Hockey on national TV south of the border dates to 1956-57, when the Columbia Broadcasting System [CBS] entered into a four-year deal with the NHL – games in the old six-team league telecast on Saturday afternoons with New York sportscaster Bud Palmer and Boston hockey voice Fred Cusick.
The NHL had almost no presence on U.S. national TV in the ’60s, which became prime in the league’s decision to double in size in the Great Expansion of 1967. Added to the existing clubs (Boston, Chicago, Detroit, New York Rangers, Montreal, Toronto) were six American-based franchises (California Seals, Los Angeles Kings, Minnesota North Stars, Philadelphia Flyers, Pittsburgh Penguins, St. Louis Blues): broadening the NHL’s reach – most importantly for television – to the populous west coast.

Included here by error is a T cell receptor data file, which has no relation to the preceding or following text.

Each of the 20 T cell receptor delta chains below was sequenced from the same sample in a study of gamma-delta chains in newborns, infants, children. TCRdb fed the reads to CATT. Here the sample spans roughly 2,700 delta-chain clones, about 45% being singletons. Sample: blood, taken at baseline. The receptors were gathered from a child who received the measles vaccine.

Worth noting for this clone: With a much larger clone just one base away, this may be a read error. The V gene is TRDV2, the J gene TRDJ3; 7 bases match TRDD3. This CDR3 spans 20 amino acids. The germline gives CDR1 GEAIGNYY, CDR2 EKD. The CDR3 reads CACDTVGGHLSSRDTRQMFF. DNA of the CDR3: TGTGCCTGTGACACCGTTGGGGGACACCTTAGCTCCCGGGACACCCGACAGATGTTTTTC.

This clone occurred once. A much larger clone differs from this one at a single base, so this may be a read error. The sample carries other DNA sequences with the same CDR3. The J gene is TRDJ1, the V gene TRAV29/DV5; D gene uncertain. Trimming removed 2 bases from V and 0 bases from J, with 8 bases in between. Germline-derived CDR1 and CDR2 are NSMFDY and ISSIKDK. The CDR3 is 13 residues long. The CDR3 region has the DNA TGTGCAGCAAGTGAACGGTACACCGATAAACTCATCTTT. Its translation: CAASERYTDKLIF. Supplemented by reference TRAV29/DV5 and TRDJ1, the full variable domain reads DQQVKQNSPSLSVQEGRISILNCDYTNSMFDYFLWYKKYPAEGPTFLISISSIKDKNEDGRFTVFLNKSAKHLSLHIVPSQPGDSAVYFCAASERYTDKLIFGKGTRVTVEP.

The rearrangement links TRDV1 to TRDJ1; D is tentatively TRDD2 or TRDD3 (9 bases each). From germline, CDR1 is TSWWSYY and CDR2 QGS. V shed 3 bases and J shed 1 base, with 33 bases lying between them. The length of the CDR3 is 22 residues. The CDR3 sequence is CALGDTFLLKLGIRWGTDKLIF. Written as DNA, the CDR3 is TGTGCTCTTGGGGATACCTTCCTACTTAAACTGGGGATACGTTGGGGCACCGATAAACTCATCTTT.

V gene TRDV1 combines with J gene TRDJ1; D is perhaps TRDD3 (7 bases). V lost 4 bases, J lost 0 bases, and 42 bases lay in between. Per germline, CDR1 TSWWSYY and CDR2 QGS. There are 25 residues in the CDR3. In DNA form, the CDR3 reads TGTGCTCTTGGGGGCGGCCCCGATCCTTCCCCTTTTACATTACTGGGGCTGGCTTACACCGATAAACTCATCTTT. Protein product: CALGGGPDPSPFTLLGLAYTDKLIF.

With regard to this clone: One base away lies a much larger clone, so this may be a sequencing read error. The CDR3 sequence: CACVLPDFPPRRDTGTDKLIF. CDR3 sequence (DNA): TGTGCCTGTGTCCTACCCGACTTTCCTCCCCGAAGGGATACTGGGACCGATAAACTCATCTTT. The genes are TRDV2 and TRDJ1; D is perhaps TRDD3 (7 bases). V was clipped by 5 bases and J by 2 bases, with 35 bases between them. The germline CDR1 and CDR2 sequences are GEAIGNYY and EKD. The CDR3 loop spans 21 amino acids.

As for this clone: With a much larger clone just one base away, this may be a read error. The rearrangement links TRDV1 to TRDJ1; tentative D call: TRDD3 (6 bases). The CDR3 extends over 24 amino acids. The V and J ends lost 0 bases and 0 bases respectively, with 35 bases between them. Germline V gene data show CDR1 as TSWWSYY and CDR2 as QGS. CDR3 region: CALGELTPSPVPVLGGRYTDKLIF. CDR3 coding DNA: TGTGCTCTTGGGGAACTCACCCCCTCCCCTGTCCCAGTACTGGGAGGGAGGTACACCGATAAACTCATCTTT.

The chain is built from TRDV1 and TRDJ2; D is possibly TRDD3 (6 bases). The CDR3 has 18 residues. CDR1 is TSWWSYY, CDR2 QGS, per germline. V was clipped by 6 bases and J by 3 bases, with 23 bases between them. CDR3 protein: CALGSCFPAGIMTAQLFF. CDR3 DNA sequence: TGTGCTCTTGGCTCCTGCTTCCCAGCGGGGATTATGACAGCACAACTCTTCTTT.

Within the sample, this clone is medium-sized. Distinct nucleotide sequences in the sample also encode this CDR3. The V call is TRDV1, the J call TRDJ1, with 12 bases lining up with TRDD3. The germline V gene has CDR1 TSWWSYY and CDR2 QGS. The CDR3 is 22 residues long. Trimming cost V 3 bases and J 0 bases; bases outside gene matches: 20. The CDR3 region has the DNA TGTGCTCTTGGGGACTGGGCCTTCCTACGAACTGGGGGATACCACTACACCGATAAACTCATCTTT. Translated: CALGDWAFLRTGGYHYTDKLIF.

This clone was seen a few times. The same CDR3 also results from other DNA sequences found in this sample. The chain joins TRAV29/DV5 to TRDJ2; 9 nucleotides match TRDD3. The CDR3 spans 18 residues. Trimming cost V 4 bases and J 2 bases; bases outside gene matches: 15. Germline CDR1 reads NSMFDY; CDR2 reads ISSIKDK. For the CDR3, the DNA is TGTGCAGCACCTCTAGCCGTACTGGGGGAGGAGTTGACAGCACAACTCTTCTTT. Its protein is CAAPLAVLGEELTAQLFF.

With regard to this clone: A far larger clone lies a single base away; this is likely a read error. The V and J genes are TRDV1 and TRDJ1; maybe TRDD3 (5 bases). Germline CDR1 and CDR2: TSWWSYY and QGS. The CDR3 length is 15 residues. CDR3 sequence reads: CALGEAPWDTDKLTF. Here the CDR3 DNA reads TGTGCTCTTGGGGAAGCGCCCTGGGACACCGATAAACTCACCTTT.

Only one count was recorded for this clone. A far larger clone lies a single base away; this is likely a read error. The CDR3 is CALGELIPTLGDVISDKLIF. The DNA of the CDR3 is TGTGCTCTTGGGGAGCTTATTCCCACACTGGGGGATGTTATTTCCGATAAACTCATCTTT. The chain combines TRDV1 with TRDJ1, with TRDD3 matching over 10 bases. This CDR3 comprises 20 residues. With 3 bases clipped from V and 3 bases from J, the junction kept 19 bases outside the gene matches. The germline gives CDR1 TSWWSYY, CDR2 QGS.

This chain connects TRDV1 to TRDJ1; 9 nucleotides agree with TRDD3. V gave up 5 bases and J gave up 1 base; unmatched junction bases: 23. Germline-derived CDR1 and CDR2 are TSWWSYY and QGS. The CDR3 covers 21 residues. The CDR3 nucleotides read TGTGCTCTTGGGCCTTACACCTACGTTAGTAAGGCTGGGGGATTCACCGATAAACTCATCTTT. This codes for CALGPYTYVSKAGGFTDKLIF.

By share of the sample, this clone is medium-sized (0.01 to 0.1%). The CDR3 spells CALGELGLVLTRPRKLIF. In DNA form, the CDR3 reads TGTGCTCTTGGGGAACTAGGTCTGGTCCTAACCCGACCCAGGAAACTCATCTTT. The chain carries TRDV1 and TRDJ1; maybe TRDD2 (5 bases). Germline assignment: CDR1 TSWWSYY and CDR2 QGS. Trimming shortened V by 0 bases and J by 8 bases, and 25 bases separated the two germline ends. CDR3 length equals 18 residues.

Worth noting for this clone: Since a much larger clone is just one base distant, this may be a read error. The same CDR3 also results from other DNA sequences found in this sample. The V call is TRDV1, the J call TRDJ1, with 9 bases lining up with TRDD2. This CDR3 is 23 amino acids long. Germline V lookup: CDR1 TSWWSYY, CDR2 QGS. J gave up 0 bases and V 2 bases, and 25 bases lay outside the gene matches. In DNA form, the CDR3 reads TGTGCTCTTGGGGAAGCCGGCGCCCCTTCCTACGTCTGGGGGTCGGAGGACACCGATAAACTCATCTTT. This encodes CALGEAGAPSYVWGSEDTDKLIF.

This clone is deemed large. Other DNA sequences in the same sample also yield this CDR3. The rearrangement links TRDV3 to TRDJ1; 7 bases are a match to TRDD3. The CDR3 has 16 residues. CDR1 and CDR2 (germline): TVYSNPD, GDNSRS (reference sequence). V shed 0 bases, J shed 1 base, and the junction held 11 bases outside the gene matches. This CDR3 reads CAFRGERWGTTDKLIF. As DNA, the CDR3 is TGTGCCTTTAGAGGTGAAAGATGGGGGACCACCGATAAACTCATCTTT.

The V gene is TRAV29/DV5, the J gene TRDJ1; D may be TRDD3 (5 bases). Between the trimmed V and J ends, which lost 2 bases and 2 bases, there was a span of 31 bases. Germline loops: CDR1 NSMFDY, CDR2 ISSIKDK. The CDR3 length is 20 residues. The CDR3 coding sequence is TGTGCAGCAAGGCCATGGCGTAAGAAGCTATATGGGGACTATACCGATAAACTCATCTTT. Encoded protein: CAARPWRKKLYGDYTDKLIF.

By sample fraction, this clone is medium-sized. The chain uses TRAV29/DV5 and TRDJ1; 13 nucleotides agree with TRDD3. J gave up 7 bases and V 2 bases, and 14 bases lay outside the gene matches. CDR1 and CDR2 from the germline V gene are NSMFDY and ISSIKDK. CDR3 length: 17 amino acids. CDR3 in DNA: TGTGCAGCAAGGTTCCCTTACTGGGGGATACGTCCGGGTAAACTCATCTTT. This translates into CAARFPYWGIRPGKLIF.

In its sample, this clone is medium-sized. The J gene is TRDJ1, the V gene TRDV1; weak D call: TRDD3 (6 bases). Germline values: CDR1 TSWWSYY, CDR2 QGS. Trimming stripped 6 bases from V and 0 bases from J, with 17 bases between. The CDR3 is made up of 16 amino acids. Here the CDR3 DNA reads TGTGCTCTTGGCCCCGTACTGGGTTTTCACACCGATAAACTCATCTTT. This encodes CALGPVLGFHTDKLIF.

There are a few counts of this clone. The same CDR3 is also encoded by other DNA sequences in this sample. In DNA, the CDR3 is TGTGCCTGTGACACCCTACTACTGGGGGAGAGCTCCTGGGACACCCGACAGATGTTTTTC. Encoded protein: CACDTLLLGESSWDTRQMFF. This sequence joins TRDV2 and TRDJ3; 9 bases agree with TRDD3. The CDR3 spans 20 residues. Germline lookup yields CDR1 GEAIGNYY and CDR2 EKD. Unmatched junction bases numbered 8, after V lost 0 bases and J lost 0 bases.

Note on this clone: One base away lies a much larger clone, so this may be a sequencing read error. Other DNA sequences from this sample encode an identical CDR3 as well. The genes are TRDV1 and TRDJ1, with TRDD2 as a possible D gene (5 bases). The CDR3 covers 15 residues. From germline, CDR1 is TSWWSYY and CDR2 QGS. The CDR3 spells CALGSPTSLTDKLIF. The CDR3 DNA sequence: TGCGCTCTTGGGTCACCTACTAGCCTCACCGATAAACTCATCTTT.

It paid off in a six-year arrangement with CBS to televise a Game of the Week – usually an early-Sunday matinee – beginning after the Super Bowl in mid-January and continuing through the duration of the Stanley Cup playoffs. The inaugural telecast originated from here in Los Angeles, when CBS showed the first-ever hockey game at the Forum in suburban Inglewood: a 4 p.m. EST start between the L.A. Kings and Philadelphia Flyers on Dec. 30, 1967.